Now that it’s August, I’m cooking up all the tomatoes, corn, zucchini, eggplant and cucumbers I can get my hands on, while patiently waiting for the figs to arrive. I miss having Neen around to brainstorm new recipe ideas, to teach me all about photography (did I mention she’s a pro??), and to generally encourage me to “get weird,” both in and out of the kitchen. But at least now every time I make this recipe, I think about our fun, wine-fueled day in the kitchen last June, and wonder what we’ll make together the next time… which hopefully, maybe, possibly (fingers crossed!) will go down in Hawaii.
- 1 cup sunflower seeds, soaked in water overnight
- 1 clove garlic
- 1 cup basil leaves, packed
- 1/2 cup chives, roughly chopped
- juice of 1 lemon
- 1/3 cup extra virgin olive oil
- salt and pepper to taste (don’t skimp)
- water, to thin as needed
- Drain the sunflower seeds and rinse under cool water. Shake to remove any excess water, then transfer to a blender. Add the garlic, basil, chives, lemon juice, olive oil, salt and pepper. Blend on high, adding water a little bit at a time as needed, until totally smooth and creamy. Depending on your blender, this could take several minutes. Taste and adjust the seasoning as needed. Chances are you'll need more salt. Add more lemon juice as desired for a tangier dressing, and thin it out with more water to achieve your desired consistency. Be sure to taste and preseason after adding more water, as it will dilute the flavor.
- Transfer to a jar or squeeze bottle. Keep refrigerated for up to one week.
- 2 medium or 3 small beets, scrubbed clean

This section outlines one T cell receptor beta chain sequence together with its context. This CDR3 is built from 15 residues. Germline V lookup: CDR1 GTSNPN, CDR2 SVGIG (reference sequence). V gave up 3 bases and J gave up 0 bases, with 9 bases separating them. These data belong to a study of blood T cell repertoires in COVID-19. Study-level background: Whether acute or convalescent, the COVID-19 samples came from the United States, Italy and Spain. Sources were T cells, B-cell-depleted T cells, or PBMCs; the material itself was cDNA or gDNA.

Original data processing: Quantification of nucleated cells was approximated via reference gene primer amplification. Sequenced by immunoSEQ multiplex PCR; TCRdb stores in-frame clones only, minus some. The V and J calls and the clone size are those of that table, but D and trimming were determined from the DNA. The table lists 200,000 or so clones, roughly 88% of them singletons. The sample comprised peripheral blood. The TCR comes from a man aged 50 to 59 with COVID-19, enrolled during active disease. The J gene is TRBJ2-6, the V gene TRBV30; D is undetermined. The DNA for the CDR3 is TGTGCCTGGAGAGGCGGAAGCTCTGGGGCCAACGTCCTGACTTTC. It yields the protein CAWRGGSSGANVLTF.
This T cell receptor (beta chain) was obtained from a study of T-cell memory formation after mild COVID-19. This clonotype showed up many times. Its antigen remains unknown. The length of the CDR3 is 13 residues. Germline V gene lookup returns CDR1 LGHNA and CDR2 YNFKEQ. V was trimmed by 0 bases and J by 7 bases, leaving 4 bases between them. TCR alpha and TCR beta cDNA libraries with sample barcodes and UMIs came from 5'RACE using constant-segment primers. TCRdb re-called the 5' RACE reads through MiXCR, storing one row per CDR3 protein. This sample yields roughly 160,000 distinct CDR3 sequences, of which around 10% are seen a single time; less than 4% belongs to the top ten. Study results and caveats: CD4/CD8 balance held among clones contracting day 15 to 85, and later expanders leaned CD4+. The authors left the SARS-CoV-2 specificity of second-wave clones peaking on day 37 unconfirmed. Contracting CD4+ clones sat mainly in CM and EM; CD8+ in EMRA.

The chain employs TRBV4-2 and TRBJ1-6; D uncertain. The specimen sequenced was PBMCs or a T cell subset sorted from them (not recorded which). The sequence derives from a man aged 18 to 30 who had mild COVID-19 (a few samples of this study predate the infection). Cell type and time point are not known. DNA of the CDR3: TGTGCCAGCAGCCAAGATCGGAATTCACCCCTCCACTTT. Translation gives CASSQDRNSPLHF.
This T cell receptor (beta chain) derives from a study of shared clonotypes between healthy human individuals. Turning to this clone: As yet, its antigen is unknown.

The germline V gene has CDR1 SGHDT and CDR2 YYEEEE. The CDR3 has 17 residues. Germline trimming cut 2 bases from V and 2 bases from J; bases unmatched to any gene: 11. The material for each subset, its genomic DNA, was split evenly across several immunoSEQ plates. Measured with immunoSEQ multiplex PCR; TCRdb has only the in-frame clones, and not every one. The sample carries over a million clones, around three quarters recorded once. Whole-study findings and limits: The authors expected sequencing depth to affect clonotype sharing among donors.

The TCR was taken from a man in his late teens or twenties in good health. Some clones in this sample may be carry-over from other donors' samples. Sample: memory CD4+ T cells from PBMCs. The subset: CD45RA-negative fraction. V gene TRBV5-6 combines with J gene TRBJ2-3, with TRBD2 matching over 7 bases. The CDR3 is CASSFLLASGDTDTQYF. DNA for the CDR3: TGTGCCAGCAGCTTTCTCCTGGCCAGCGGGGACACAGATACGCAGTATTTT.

- 2 teaspoons olive oil, divided, plus more for frying
- salt and pepper, to taste
- 3/4 cup green lentils
- 1/2 medium yellow onion, chopped
- 2 cups chopped button or crimini mushrooms
- 2 sprigs rosemary, stem removed
- 1/2 cup oats
- 1/2 cup cashews, sunflower seeds, or any other nut or seed you prefer
- Preheat the oven to 400 degrees. Place the beets on a piece of foil. Drizzle with 1 teaspoon olive oil, sprinkle with salt and pepper, then close up the foil to enclose the beets. Roast for about 60-90 minutes, or until they can be easily pierced with a knife. Set aside and allow to cool, then remove the skins and roughly chop.
- Bring the lentils and 1 1/2 cups of water up to a boil, cover, then reduce to a simmer. Cook over low heat until the lentils are tender, about 30 minutes. Drain any remaining water, then set aside to cool.
- Add the remaining 1 teaspoon olive oil to a medium saucepan over medium heat. Add the onions, mushrooms and rosemary leaves and cook, stirring occasionally, until they're softened and lightly browned, about 10 minutes. Set aside to cool.
- Add the oats to a food processor and process on high until they become a fine powder, about 30 seconds to one minute. Add the cashews and process until they're also a fine powder, another 30 seconds to one minute. Add the beets, mushrooms onions, salt and pepper, then pulse to combine, stopping to scrape down the sides as needed. When the vegetables are fully incorporated, add the lentils and pulse until a homogeneous mixture is formed. Taste for seasoning and add more salt if needed. Transfer to a bowl and refrigerate for about 1 hour. This step can be skipped, but a chilled mixture will be easier to form into patties.
- Heat several tablespoons of olive oil in a large saute pan over medium high heat. Divide the mixture into 6 portions. Dampen your hands with water (this will help prevent the mixture from sticking) and gently form a loose patty. Place it in the pan and repeat with 2 more (adjust the amount to fit your pan as needed). Use your spatula to gently press down on each patty to flatten it and shape it into a burger. Cook until browned and crisp, then carefully flip and cook until browned and crisp on the other side. Transfer to paper towels to drain, then repeat with the remaining patties.
- Serve with a green salad and green goddess dressing or hot sauce, if desired.
- This recipe was adapted from one I found on the internet several years ago. I made a few changes to the original and then pretty much memorized it. I searched high and low to find the source, but could not locate it, so if this is your recipe, please let me know so I can give you the credit!